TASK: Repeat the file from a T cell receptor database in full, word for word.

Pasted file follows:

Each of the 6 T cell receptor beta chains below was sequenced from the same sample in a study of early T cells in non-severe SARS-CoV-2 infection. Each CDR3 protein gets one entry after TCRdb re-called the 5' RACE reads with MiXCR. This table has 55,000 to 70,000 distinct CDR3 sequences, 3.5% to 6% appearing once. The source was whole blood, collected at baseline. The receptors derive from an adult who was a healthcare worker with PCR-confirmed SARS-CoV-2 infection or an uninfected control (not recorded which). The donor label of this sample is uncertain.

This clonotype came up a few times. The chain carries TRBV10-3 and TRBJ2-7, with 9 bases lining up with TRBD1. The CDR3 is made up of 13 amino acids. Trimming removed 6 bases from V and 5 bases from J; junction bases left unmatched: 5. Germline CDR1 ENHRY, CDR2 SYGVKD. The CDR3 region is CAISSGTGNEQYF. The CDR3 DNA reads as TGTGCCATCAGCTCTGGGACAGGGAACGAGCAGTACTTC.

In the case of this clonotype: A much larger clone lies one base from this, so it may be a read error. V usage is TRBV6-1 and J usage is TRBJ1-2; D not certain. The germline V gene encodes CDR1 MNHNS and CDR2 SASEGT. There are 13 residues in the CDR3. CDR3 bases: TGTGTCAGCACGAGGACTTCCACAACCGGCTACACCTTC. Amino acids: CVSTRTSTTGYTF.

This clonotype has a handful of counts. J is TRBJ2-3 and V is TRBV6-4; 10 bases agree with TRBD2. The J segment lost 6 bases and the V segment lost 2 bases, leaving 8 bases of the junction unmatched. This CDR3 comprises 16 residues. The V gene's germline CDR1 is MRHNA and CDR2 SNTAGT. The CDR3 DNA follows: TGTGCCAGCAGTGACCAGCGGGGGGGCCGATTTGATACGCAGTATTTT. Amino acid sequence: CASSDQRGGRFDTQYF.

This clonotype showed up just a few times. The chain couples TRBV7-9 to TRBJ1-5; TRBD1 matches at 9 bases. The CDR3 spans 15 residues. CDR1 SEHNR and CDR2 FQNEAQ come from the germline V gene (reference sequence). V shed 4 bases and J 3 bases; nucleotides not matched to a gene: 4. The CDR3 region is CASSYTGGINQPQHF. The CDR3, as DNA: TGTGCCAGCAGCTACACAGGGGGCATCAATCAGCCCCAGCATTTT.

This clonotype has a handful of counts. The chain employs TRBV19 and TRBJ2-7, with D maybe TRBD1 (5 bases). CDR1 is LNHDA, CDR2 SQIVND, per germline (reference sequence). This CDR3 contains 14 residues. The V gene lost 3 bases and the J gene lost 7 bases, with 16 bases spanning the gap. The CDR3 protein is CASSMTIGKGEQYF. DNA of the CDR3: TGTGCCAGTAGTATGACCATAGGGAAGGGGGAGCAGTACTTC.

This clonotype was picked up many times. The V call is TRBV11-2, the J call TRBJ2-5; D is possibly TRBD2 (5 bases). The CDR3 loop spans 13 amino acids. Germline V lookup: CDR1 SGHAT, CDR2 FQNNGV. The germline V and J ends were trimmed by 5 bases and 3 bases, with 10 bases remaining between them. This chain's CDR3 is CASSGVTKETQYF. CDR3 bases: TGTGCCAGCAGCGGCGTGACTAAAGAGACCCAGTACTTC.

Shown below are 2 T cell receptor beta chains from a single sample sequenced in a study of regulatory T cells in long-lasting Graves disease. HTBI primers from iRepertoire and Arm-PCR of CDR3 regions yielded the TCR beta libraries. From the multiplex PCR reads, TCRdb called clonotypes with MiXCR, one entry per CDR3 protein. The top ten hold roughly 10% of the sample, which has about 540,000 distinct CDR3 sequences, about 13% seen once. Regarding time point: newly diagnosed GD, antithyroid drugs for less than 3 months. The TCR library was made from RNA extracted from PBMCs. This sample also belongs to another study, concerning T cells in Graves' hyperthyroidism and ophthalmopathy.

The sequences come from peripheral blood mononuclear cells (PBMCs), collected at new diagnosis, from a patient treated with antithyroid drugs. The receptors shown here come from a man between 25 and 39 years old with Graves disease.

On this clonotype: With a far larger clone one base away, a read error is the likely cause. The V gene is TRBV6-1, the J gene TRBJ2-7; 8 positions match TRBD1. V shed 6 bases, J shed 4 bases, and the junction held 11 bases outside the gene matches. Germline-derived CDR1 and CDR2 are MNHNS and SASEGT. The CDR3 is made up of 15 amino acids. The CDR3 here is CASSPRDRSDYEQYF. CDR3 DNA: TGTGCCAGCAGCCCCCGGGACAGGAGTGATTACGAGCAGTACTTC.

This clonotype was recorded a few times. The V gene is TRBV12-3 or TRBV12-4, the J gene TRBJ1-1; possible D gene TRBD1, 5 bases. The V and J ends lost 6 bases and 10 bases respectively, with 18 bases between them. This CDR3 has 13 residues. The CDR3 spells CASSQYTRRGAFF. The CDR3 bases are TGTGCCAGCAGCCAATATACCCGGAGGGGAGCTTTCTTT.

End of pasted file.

Each of the 6 T cell receptor beta chains below was sequenced from the same sample in a study of early T cells in non-severe SARS-CoV-2 infection. Each CDR3 protein gets one entry after TCRdb re-called the 5' RACE reads with MiXCR. This table has 55,000 to 70,000 distinct CDR3 sequences, 3.5% to 6% appearing once. The source was whole blood, collected at baseline. The receptors derive from an adult who was a healthcare worker with PCR-confirmed SARS-CoV-2 infection or an uninfected control (not recorded which). The donor label of this sample is uncertain.

This clonotype came up a few times. The chain carries TRBV10-3 and TRBJ2-7, with 9 bases lining up with TRBD1. The CDR3 is made up of 13 amino acids. Trimming removed 6 bases from V and 5 bases from J; junction bases left unmatched: 5. Germline CDR1 ENHRY, CDR2 SYGVKD. The CDR3 region is CAISSGTGNEQYF. The CDR3 DNA reads as TGTGCCATCAGCTCTGGGACAGGGAACGAGCAGTACTTC.

In the case of this clonotype: A much larger clone lies one base from this, so it may be a read error. V usage is TRBV6-1 and J usage is TRBJ1-2; D not certain. The germline V gene encodes CDR1 MNHNS and CDR2 SASEGT. There are 13 residues in the CDR3. CDR3 bases: TGTGTCAGCACGAGGACTTCCACAACCGGCTACACCTTC. Amino acids: CVSTRTSTTGYTF.

This clonotype has a handful of counts. J is TRBJ2-3 and V is TRBV6-4; 10 bases agree with TRBD2. The J segment lost 6 bases and the V segment lost 2 bases, leaving 8 bases of the junction unmatched. This CDR3 comprises 16 residues. The V gene's germline CDR1 is MRHNA and CDR2 SNTAGT. The CDR3 DNA follows: TGTGCCAGCAGTGACCAGCGGGGGGGCCGATTTGATACGCAGTATTTT. Amino acid sequence: CASSDQRGGRFDTQYF.

This clonotype showed up just a few times. The chain couples TRBV7-9 to TRBJ1-5; TRBD1 matches at 9 bases. The CDR3 spans 15 residues. CDR1 SEHNR and CDR2 FQNEAQ come from the germline V gene (reference sequence). V shed 4 bases and J 3 bases; nucleotides not matched to a gene: 4. The CDR3 region is CASSYTGGINQPQHF. The CDR3, as DNA: TGTGCCAGCAGCTACACAGGGGGCATCAATCAGCCCCAGCATTTT.

This clonotype has a handful of counts. The chain employs TRBV19 and TRBJ2-7, with D maybe TRBD1 (5 bases). CDR1 is LNHDA, CDR2 SQIVND, per germline (reference sequence). This CDR3 contains 14 residues. The V gene lost 3 bases and the J gene lost 7 bases, with 16 bases spanning the gap. The CDR3 protein is CASSMTIGKGEQYF. DNA of the CDR3: TGTGCCAGTAGTATGACCATAGGGAAGGGGGAGCAGTACTTC.

This clonotype was picked up many times. The V call is TRBV11-2, the J call TRBJ2-5; D is possibly TRBD2 (5 bases). The CDR3 loop spans 13 amino acids. Germline V lookup: CDR1 SGHAT, CDR2 FQNNGV. The germline V and J ends were trimmed by 5 bases and 3 bases, with 10 bases remaining between them. This chain's CDR3 is CASSGVTKETQYF. CDR3 bases: TGTGCCAGCAGCGGCGTGACTAAAGAGACCCAGTACTTC.

Shown below are 2 T cell receptor beta chains from a single sample sequenced in a study of regulatory T cells in long-lasting Graves disease. HTBI primers from iRepertoire and Arm-PCR of CDR3 regions yielded the TCR beta libraries. From the multiplex PCR reads, TCRdb called clonotypes with MiXCR, one entry per CDR3 protein. The top ten hold roughly 10% of the sample, which has about 540,000 distinct CDR3 sequences, about 13% seen once. Regarding time point: newly diagnosed GD, antithyroid drugs for less than 3 months. The TCR library was made from RNA extracted from PBMCs. This sample also belongs to another study, concerning T cells in Graves' hyperthyroidism and ophthalmopathy.

The sequences come from peripheral blood mononuclear cells (PBMCs), collected at new diagnosis, from a patient treated with antithyroid drugs. The receptors shown here come from a man between 25 and 39 years old with Graves disease.

On this clonotype: With a far larger clone one base away, a read error is the likely cause. The V gene is TRBV6-1, the J gene TRBJ2-7; 8 positions match TRBD1. V shed 6 bases, J shed 4 bases, and the junction held 11 bases outside the gene matches. Germline-derived CDR1 and CDR2 are MNHNS and SASEGT. The CDR3 is made up of 15 amino acids. The CDR3 here is CASSPRDRSDYEQYF. CDR3 DNA: TGTGCCAGCAGCCCCCGGGACAGGAGTGATTACGAGCAGTACTTC.

This clonotype was recorded a few times. The V gene is TRBV12-3 or TRBV12-4, the J gene TRBJ1-1; possible D gene TRBD1, 5 bases. The V and J ends lost 6 bases and 10 bases respectively, with 18 bases between them. This CDR3 has 13 residues. The CDR3 spells CASSQYTRRGAFF. The CDR3 bases are TGTGCCAGCAGCCAATATACCCGGAGGGGAGCTTTCTTT.